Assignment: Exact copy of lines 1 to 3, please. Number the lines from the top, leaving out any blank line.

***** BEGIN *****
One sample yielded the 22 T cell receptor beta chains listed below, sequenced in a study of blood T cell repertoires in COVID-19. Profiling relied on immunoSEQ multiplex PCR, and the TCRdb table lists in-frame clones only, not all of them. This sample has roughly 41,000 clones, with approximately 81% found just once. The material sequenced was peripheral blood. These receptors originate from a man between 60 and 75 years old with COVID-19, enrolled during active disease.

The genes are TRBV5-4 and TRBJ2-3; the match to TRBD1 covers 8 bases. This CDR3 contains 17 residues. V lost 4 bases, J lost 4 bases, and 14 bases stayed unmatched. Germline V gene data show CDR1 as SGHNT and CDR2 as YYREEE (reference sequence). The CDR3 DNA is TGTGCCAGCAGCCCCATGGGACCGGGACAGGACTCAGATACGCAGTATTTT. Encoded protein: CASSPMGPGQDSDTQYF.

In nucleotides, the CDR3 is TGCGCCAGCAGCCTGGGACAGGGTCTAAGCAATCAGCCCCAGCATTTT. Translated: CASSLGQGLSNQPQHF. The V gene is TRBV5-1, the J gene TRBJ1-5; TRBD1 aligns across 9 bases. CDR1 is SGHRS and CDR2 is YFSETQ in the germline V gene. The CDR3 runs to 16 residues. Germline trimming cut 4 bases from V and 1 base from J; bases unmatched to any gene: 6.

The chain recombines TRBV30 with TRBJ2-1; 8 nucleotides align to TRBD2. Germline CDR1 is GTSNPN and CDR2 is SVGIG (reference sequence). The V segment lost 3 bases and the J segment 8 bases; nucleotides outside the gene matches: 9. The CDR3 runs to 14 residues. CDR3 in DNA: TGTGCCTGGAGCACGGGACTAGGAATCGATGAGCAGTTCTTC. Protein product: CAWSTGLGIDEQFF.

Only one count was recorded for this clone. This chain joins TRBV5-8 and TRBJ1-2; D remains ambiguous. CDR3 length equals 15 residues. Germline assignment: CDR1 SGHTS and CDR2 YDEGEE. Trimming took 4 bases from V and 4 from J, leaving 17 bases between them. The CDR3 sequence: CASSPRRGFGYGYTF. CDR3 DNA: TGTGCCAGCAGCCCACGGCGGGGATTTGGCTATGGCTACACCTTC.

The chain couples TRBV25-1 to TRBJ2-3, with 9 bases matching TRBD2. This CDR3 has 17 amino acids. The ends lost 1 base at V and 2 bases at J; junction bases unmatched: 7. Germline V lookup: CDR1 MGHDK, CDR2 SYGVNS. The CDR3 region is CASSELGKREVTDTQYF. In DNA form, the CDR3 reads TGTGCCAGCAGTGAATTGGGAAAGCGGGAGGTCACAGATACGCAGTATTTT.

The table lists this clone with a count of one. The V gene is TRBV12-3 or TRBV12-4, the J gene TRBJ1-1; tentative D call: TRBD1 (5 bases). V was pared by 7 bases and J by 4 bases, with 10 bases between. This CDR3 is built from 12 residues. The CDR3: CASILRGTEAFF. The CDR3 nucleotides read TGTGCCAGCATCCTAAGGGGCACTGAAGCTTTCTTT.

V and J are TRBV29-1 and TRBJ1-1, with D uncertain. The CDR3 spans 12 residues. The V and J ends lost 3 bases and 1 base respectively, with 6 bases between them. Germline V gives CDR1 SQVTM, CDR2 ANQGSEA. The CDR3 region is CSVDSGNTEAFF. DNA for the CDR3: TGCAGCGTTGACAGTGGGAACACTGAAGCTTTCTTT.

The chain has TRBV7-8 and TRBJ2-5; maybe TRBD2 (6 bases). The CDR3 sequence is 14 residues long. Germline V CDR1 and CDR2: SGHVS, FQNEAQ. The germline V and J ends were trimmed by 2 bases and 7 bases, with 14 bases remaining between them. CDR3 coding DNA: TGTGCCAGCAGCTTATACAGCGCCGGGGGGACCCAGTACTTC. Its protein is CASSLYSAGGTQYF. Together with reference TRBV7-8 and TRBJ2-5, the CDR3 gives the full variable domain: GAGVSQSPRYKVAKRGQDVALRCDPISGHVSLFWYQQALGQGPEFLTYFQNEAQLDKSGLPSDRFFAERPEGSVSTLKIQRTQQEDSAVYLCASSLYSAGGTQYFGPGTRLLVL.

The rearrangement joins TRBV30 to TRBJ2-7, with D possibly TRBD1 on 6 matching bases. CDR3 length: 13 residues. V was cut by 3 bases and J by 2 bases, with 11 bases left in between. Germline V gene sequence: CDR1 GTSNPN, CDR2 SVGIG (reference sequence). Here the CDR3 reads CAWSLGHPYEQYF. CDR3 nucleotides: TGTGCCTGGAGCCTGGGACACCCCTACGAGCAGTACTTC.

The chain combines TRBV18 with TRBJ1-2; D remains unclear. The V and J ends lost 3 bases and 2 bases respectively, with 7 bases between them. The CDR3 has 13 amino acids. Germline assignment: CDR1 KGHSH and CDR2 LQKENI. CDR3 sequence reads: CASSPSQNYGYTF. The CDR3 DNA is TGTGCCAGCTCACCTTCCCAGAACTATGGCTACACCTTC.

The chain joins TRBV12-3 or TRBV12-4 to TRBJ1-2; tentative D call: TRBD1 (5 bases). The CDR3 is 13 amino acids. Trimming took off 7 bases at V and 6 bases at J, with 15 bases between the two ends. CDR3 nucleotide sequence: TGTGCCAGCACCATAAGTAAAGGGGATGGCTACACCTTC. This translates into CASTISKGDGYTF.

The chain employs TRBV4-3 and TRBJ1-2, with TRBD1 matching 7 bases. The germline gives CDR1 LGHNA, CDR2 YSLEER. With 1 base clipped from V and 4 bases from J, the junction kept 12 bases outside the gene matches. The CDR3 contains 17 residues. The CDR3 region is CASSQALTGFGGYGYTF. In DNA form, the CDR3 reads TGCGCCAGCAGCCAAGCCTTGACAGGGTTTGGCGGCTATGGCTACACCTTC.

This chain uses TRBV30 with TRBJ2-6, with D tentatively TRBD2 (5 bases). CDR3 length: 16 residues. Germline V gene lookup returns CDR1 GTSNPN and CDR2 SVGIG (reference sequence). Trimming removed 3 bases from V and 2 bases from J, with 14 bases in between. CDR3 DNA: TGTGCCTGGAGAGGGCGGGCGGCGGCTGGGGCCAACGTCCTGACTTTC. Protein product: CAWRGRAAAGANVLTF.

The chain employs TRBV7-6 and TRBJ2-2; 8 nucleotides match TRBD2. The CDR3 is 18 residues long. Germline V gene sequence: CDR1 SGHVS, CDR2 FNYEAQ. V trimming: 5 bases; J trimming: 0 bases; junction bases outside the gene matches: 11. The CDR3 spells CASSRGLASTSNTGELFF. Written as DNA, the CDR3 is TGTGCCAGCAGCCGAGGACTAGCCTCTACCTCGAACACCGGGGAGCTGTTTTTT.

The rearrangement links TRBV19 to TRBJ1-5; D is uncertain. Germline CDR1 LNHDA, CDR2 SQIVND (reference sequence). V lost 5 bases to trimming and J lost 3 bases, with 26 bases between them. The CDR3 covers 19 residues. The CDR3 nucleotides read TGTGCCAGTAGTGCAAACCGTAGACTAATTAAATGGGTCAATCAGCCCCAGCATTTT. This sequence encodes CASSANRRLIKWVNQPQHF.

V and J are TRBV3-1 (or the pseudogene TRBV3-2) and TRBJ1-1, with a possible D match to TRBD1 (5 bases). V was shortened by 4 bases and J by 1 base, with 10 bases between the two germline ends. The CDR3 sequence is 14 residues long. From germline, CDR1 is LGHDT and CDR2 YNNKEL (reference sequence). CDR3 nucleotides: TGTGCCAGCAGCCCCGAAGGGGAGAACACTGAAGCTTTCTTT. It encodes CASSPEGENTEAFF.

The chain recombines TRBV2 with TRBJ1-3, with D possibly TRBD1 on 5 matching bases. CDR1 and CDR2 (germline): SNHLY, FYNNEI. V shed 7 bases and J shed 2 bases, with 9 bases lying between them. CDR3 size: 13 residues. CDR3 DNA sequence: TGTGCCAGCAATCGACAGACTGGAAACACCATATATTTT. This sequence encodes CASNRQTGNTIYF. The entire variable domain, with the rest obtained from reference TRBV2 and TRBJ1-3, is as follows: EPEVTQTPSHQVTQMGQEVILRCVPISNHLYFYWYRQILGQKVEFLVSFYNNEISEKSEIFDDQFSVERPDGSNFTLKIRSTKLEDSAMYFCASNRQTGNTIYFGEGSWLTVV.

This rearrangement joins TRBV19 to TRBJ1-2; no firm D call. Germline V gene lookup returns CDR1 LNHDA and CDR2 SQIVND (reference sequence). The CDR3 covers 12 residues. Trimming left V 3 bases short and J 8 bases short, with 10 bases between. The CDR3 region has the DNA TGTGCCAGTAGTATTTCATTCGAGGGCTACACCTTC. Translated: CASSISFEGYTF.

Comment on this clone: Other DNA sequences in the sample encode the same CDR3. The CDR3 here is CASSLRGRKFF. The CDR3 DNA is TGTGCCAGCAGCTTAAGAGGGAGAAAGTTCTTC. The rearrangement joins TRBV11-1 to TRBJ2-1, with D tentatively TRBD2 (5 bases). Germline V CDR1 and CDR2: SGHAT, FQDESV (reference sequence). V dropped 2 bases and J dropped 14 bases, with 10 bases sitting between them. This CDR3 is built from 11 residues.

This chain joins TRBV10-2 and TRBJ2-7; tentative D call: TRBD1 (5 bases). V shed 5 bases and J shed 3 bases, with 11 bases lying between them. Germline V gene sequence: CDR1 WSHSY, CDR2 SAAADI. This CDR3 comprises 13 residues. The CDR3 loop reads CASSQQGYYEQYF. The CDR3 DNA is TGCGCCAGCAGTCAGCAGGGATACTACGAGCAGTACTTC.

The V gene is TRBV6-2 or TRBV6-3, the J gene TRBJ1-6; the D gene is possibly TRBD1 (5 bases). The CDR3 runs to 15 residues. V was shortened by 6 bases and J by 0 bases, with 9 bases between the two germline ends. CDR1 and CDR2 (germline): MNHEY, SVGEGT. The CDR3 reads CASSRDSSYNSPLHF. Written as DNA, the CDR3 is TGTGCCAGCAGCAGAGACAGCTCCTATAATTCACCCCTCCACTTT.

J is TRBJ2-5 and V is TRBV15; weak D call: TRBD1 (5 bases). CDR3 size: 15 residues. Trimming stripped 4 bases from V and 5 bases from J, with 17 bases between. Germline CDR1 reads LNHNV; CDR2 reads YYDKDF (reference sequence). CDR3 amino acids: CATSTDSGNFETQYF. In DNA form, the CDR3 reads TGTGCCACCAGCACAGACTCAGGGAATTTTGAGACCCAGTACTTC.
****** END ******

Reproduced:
One sample yielded the 22 T cell receptor beta chains listed below, sequenced in a study of blood T cell repertoires in COVID-19. Profiling relied on immunoSEQ multiplex PCR, and the TCRdb table lists in-frame clones only, not all of them. This sample has roughly 41,000 clones, with approximately 81% found just once. The material sequenced was peripheral blood. These receptors originate from a man between 60 and 75 years old with COVID-19, enrolled during active disease.

The genes are TRBV5-4 and TRBJ2-3; the match to TRBD1 covers 8 bases. This CDR3 contains 17 residues. V lost 4 bases, J lost 4 bases, and 14 bases stayed unmatched. Germline V gene data show CDR1 as SGHNT and CDR2 as YYREEE (reference sequence). The CDR3 DNA is TGTGCCAGCAGCCCCATGGGACCGGGACAGGACTCAGATACGCAGTATTTT. Encoded protein: CASSPMGPGQDSDTQYF.

In nucleotides, the CDR3 is TGCGCCAGCAGCCTGGGACAGGGTCTAAGCAATCAGCCCCAGCATTTT. Translated: CASSLGQGLSNQPQHF. The V gene is TRBV5-1, the J gene TRBJ1-5; TRBD1 aligns across 9 bases. CDR1 is SGHRS and CDR2 is YFSETQ in the germline V gene. The CDR3 runs to 16 residues. Germline trimming cut 4 bases from V and 1 base from J; bases unmatched to any gene: 6.